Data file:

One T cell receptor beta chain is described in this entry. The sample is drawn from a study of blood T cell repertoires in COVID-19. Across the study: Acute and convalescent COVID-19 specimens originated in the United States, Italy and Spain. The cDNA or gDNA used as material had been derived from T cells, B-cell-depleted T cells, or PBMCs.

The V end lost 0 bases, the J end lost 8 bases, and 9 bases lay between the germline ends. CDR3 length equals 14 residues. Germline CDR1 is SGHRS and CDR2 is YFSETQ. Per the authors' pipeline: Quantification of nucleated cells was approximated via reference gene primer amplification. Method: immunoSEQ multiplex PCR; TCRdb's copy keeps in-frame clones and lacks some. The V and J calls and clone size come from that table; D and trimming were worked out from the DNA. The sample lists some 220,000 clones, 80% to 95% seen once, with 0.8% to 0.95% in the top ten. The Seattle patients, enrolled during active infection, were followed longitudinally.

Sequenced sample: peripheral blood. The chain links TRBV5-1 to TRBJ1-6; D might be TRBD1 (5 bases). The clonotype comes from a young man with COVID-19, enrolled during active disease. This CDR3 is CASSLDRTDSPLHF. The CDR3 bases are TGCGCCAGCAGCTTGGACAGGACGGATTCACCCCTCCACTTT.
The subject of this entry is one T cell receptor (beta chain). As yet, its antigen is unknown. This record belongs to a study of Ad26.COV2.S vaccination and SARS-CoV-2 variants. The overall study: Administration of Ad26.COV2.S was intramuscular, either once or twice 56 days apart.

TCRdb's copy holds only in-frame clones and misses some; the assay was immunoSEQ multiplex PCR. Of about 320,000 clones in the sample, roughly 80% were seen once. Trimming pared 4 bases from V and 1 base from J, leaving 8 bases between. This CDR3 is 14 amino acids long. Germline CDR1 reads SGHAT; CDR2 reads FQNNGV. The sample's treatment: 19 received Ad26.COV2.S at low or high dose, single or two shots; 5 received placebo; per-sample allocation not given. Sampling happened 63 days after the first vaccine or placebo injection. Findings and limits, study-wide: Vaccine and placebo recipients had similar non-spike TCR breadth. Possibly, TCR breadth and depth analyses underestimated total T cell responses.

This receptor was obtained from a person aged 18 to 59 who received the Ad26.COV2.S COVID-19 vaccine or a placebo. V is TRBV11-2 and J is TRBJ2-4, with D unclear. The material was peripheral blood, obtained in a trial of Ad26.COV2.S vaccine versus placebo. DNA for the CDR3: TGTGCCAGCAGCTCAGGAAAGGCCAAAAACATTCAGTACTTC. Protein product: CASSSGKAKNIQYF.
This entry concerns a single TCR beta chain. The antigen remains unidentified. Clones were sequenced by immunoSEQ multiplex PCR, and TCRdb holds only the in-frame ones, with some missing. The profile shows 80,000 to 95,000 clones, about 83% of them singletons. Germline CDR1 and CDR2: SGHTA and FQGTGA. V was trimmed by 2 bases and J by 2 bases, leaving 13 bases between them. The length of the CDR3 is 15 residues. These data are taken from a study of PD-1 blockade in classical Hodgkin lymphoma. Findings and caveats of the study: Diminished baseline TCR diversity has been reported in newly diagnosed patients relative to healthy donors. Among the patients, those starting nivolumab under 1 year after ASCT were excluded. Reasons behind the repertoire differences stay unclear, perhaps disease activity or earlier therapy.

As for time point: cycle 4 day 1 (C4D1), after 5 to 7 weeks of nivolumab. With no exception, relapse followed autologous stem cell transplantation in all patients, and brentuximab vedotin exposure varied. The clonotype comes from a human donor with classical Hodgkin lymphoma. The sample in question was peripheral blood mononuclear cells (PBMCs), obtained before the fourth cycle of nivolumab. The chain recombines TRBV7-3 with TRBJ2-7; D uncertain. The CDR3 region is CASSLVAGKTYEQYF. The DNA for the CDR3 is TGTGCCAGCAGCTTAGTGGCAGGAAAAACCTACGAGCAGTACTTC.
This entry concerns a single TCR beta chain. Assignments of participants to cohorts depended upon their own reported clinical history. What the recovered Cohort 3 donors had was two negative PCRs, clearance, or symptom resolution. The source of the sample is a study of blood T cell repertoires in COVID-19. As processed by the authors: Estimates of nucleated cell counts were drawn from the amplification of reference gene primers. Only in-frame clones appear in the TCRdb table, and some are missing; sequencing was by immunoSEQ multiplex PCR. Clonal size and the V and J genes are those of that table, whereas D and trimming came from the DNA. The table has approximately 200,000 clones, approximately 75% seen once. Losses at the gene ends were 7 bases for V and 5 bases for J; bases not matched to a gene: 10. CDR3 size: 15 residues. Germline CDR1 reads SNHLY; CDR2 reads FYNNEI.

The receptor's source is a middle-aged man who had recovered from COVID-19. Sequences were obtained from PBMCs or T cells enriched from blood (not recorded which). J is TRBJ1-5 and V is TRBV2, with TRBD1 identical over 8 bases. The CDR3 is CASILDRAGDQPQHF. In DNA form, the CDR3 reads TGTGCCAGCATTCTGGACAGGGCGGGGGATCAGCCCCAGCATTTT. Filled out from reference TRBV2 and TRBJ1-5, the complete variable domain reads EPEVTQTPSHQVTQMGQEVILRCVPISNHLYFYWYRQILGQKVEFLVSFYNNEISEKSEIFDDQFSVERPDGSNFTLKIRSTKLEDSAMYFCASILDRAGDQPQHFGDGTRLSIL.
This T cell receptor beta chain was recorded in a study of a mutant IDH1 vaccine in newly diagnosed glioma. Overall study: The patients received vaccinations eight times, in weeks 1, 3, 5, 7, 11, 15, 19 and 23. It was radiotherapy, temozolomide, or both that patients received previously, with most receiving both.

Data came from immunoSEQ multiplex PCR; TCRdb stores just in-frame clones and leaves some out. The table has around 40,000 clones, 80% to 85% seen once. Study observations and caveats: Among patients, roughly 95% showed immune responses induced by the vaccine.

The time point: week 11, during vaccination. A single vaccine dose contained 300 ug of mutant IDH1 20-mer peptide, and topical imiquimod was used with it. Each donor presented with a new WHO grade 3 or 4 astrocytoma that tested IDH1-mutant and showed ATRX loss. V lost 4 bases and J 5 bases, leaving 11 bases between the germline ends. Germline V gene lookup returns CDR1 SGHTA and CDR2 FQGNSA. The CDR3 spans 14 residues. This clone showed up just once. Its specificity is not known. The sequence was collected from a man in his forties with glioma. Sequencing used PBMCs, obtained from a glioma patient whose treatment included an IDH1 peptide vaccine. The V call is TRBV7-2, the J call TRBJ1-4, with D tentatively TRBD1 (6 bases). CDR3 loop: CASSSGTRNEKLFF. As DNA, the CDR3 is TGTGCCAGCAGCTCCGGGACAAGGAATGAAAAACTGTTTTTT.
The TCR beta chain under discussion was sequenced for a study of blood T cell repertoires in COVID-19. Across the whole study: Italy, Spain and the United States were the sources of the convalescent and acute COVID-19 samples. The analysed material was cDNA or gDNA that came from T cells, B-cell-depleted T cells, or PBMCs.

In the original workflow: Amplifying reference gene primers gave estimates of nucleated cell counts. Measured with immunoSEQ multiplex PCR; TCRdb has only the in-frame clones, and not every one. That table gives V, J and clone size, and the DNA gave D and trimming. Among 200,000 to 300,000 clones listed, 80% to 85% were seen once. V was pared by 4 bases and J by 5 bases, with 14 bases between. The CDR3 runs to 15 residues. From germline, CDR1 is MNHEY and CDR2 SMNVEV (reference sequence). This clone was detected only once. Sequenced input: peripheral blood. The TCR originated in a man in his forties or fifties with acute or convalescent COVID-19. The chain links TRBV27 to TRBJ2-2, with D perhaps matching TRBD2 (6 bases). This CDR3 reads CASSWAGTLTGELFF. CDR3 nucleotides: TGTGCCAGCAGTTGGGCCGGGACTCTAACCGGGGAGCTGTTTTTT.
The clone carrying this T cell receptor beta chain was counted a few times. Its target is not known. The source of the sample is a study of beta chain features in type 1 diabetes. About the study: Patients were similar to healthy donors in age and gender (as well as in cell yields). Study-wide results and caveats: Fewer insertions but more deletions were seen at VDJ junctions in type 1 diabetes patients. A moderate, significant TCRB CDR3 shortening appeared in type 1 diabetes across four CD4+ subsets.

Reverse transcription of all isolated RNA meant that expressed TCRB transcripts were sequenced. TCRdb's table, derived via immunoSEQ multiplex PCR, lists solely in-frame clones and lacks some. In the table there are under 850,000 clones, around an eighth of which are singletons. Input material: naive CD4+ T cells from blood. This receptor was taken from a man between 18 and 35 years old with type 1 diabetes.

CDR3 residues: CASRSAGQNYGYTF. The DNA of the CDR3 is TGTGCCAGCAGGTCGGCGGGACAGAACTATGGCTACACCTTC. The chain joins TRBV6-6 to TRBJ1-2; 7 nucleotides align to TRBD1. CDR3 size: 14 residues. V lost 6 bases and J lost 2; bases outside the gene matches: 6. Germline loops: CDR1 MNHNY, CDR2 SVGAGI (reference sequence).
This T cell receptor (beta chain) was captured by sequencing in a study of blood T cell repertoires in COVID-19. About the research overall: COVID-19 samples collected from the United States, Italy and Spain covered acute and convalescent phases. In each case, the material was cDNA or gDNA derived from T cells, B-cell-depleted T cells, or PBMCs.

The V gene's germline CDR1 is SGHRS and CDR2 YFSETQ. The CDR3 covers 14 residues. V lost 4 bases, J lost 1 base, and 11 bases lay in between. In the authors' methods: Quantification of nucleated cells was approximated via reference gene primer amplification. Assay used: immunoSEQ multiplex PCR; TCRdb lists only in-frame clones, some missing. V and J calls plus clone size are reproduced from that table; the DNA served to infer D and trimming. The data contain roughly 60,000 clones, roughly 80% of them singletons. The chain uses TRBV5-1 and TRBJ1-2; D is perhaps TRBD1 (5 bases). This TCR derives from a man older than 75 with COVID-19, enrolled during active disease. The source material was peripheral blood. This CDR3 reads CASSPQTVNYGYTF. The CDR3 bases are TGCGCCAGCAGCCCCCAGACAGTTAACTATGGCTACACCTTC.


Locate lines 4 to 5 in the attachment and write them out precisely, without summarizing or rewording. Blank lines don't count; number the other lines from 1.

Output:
The subject of this entry is one T cell receptor (beta chain). As yet, its antigen is unknown. This record belongs to a study of Ad26.COV2.S vaccination and SARS-CoV-2 variants. The overall study: Administration of Ad26.COV2.S was intramuscular, either once or twice 56 days apart.

TCRdb's copy holds only in-frame clones and misses some; the assay was immunoSEQ multiplex PCR. Of about 320,000 clones in the sample, roughly 80% were seen once. Trimming pared 4 bases from V and 1 base from J, leaving 8 bases between. This CDR3 is 14 amino acids long. Germline CDR1 reads SGHAT; CDR2 reads FQNNGV. The sample's treatment: 19 received Ad26.COV2.S at low or high dose, single or two shots; 5 received placebo; per-sample allocation not given. Sampling happened 63 days after the first vaccine or placebo injection. Findings and limits, study-wide: Vaccine and placebo recipients had similar non-spike TCR breadth. Possibly, TCR breadth and depth analyses underestimated total T cell responses.